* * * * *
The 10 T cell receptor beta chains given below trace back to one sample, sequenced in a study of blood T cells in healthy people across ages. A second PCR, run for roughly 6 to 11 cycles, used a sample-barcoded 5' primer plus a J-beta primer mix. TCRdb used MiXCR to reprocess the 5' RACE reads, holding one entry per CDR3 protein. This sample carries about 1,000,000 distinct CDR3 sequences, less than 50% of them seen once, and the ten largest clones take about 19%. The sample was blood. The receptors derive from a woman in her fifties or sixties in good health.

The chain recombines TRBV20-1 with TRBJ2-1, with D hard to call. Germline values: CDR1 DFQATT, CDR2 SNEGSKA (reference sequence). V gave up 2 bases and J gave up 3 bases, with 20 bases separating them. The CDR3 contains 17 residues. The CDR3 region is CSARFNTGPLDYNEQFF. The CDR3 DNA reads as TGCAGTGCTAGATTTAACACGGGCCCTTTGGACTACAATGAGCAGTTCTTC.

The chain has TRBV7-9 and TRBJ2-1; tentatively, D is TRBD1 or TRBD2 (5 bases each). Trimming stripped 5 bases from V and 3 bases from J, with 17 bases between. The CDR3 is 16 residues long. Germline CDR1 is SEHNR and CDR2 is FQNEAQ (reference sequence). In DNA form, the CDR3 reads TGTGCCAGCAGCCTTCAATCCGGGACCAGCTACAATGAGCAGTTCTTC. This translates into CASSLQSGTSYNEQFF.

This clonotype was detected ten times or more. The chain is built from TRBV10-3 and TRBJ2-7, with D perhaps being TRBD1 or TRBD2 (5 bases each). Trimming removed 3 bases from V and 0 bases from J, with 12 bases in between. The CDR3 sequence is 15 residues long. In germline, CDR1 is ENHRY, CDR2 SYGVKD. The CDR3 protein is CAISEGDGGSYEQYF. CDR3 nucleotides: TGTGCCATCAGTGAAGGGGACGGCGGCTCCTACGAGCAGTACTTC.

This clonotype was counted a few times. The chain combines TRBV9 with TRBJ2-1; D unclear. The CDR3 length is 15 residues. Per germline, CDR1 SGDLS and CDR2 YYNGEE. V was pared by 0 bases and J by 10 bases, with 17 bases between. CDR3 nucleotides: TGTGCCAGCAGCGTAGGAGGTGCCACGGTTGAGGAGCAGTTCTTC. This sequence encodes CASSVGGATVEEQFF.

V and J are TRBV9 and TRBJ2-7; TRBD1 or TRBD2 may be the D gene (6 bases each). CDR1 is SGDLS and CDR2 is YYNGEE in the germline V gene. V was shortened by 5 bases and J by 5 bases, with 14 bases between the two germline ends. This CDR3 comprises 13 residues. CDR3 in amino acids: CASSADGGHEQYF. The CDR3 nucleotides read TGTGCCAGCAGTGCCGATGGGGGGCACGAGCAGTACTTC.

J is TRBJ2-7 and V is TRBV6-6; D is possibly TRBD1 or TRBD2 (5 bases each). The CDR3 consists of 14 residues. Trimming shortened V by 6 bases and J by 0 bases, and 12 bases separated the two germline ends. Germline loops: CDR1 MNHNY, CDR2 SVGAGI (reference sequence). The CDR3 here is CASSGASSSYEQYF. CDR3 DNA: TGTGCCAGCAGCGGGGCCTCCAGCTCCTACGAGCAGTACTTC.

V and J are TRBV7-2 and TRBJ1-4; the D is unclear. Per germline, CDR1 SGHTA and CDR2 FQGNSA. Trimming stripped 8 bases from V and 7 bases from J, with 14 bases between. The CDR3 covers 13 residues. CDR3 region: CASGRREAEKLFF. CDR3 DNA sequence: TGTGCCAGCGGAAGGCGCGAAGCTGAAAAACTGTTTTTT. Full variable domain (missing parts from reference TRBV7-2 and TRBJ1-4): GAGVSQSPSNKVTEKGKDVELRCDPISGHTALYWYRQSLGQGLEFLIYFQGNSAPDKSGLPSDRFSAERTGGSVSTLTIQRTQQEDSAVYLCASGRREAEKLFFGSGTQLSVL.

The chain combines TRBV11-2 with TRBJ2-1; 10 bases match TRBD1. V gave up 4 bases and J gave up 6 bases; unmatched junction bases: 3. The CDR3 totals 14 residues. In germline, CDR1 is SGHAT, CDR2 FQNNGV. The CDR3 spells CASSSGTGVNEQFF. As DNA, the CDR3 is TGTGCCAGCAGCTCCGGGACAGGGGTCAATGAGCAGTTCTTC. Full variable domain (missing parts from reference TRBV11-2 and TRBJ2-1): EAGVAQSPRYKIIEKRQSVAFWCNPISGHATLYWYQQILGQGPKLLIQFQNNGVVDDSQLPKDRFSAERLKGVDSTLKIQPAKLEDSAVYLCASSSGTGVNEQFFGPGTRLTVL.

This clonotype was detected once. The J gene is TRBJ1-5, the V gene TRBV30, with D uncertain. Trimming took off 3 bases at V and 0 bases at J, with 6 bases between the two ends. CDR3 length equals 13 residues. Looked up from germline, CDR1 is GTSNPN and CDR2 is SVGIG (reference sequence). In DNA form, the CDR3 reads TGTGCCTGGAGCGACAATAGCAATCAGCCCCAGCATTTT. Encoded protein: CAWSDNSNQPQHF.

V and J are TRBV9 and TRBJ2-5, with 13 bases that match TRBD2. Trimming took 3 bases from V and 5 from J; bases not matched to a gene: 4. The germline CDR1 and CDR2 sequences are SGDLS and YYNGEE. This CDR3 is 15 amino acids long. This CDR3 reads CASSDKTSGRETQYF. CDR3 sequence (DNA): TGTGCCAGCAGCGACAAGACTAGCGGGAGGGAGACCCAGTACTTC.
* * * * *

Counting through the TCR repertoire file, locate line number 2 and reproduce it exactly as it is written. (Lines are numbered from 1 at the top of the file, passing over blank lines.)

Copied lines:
The chain recombines TRBV20-1 with TRBJ2-1, with D hard to call. Germline values: CDR1 DFQATT, CDR2 SNEGSKA (reference sequence). V gave up 2 bases and J gave up 3 bases, with 20 bases separating them. The CDR3 contains 17 residues. The CDR3 region is CSARFNTGPLDYNEQFF. The CDR3 DNA reads as TGCAGTGCTAGATTTAACACGGGCCCTTTGGACTACAATGAGCAGTTCTTC.